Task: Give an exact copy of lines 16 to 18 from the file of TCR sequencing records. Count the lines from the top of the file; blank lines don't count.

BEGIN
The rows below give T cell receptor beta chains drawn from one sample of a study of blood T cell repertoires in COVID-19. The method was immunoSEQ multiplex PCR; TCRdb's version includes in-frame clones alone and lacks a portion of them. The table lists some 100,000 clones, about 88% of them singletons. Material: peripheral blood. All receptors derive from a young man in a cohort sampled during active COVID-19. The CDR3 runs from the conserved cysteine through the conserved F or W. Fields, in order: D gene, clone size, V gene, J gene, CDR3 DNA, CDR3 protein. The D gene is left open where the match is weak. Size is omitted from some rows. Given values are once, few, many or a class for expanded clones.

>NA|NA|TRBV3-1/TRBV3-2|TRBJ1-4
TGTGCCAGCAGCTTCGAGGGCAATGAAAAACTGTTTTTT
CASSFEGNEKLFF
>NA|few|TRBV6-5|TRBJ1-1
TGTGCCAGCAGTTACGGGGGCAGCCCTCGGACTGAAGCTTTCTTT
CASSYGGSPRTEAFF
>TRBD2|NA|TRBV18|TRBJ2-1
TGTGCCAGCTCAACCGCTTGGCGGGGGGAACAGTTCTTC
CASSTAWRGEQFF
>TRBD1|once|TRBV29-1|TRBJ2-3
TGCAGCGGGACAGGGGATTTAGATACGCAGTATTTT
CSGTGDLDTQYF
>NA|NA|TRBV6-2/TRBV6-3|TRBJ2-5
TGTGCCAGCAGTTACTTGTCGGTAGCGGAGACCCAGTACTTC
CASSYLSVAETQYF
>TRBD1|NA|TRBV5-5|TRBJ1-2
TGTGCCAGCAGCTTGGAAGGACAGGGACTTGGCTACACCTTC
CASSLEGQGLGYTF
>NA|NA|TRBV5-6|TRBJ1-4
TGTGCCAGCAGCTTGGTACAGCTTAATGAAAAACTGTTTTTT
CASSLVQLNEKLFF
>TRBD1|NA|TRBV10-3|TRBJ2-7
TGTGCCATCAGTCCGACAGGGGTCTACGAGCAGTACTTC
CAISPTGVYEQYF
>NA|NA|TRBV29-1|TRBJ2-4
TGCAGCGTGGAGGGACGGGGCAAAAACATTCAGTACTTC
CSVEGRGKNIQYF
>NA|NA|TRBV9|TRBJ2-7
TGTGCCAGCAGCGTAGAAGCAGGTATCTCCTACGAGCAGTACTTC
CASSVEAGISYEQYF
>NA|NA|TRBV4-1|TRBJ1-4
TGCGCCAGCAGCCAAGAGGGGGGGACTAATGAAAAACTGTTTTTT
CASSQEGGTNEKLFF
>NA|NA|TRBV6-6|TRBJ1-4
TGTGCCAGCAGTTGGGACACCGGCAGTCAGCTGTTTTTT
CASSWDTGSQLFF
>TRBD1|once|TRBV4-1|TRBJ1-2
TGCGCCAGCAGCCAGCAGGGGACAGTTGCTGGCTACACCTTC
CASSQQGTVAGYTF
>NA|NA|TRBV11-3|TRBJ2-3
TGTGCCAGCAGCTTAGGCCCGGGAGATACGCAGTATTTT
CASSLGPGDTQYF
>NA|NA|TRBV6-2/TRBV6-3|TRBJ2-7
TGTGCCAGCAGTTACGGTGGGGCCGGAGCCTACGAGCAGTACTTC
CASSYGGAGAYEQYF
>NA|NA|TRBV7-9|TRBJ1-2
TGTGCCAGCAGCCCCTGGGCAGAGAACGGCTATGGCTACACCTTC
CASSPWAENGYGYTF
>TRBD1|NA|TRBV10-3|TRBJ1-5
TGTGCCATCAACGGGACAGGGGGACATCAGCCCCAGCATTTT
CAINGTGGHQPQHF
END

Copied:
CASSYLSVAETQYF
>TRBD1|NA|TRBV5-5|TRBJ1-2
TGTGCCAGCAGCTTGGAAGGACAGGGACTTGGCTACACCTTC